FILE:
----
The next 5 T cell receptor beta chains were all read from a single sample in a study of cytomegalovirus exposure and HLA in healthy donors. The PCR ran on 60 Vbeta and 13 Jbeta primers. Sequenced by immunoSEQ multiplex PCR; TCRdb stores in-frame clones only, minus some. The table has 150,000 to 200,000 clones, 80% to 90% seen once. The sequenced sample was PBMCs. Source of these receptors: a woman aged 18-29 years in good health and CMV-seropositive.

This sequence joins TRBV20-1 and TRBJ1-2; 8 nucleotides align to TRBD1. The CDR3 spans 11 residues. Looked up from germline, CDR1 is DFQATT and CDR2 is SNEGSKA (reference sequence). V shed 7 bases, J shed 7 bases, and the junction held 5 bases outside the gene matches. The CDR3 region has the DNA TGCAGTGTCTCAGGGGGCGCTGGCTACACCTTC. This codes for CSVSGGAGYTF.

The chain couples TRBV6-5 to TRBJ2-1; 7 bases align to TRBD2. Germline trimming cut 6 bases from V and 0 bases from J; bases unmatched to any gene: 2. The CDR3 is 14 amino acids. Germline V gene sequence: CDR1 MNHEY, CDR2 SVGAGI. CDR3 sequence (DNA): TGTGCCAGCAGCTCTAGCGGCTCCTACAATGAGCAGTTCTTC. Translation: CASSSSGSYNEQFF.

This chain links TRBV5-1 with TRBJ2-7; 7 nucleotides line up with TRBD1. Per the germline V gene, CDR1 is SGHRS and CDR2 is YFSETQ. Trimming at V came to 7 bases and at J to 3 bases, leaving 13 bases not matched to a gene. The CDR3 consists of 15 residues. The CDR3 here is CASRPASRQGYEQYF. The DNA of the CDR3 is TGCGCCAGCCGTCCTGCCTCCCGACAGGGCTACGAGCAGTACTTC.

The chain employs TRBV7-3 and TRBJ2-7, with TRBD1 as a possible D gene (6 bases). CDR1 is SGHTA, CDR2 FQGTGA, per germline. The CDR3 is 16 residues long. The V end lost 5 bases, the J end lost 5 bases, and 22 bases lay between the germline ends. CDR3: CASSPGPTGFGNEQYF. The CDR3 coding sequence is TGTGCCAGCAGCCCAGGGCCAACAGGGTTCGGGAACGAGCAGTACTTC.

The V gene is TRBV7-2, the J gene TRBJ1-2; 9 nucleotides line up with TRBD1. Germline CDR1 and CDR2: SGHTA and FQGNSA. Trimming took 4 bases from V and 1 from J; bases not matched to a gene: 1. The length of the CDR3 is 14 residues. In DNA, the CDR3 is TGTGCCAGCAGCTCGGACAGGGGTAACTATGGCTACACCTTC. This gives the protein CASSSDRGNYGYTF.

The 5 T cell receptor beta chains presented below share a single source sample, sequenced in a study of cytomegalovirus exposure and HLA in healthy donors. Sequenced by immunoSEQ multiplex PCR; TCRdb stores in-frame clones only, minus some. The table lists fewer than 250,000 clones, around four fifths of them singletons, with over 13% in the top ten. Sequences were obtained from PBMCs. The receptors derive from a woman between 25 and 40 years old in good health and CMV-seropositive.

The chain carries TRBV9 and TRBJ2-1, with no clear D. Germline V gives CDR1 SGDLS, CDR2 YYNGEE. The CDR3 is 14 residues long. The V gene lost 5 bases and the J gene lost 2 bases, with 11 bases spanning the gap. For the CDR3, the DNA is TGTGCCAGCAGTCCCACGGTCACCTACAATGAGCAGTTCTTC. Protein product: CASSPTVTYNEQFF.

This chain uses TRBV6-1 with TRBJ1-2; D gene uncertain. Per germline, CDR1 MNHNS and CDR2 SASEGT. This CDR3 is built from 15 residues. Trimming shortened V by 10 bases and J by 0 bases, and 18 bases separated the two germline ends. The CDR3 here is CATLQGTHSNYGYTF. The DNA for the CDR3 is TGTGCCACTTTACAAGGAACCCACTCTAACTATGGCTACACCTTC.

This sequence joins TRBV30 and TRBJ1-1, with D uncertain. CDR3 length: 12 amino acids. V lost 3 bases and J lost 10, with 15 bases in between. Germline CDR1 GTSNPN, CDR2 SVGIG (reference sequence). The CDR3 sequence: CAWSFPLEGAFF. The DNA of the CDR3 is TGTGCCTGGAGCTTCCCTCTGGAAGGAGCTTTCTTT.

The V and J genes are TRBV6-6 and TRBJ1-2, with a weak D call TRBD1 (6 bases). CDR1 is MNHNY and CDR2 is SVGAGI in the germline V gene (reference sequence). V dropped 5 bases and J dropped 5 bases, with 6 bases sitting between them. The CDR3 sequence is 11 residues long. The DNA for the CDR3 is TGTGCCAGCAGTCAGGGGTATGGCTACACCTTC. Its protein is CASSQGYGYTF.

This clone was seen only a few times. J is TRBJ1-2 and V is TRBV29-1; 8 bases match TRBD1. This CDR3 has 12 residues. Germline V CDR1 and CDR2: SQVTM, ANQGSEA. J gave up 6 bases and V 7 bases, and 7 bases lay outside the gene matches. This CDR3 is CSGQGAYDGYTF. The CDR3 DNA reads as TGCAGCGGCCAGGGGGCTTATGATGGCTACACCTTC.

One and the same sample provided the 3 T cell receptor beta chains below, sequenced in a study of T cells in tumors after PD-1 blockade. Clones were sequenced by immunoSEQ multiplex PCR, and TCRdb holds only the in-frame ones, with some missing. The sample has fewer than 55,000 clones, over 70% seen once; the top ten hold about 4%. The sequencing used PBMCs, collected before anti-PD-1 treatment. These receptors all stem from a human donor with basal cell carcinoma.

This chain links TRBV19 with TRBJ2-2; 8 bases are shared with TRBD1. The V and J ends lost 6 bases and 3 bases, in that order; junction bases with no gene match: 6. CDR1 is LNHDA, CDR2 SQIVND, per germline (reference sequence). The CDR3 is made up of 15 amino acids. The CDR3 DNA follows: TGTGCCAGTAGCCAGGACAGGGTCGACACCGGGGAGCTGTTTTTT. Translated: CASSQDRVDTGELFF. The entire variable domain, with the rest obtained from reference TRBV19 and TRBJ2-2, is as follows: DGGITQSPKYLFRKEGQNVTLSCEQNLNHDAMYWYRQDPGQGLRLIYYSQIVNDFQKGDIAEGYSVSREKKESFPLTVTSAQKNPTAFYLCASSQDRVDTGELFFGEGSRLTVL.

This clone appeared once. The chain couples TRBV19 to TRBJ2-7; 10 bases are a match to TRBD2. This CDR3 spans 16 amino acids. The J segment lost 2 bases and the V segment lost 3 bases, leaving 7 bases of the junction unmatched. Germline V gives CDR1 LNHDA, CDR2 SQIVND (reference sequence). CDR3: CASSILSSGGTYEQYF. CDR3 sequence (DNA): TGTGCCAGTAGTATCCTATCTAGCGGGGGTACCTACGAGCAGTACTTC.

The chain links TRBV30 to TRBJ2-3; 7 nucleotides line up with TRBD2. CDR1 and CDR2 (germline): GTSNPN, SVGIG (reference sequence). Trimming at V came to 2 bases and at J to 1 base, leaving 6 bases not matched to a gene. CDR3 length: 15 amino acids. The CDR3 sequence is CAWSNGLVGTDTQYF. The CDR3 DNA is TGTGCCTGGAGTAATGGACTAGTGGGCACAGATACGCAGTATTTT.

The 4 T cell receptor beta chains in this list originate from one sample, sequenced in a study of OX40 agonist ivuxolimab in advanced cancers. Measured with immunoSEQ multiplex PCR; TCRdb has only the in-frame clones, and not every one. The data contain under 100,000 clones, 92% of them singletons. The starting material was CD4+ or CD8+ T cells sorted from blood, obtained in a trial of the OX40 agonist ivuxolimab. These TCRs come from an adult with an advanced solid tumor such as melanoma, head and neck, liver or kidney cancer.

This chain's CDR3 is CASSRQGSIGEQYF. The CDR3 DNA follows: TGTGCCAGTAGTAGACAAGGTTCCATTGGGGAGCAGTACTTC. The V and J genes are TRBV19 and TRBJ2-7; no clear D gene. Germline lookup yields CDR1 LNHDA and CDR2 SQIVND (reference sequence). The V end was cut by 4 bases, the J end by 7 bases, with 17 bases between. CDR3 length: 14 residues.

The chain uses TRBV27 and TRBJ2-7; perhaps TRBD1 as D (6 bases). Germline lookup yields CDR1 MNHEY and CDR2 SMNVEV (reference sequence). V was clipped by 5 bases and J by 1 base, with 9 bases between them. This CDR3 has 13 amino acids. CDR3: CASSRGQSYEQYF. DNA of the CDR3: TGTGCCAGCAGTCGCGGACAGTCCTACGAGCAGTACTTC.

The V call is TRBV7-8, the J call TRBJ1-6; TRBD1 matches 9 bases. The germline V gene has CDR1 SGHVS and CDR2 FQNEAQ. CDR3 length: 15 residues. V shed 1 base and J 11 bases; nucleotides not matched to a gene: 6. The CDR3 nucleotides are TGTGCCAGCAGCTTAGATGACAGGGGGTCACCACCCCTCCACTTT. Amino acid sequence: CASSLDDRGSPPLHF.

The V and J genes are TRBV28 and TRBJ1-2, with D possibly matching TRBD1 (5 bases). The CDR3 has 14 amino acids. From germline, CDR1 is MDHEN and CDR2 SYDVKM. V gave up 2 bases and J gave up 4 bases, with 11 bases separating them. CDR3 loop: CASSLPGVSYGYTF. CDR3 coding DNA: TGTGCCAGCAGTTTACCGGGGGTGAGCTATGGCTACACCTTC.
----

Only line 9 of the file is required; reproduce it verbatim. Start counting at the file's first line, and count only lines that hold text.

This chain uses TRBV6-1 with TRBJ1-2; D gene uncertain. Per germline, CDR1 MNHNS and CDR2 SASEGT. This CDR3 is built from 15 residues. Trimming shortened V by 10 bases and J by 0 bases, and 18 bases separated the two germline ends. The CDR3 here is CATLQGTHSNYGYTF. The DNA for the CDR3 is TGTGCCACTTTACAAGGAACCCACTCTAACTATGGCTACACCTTC.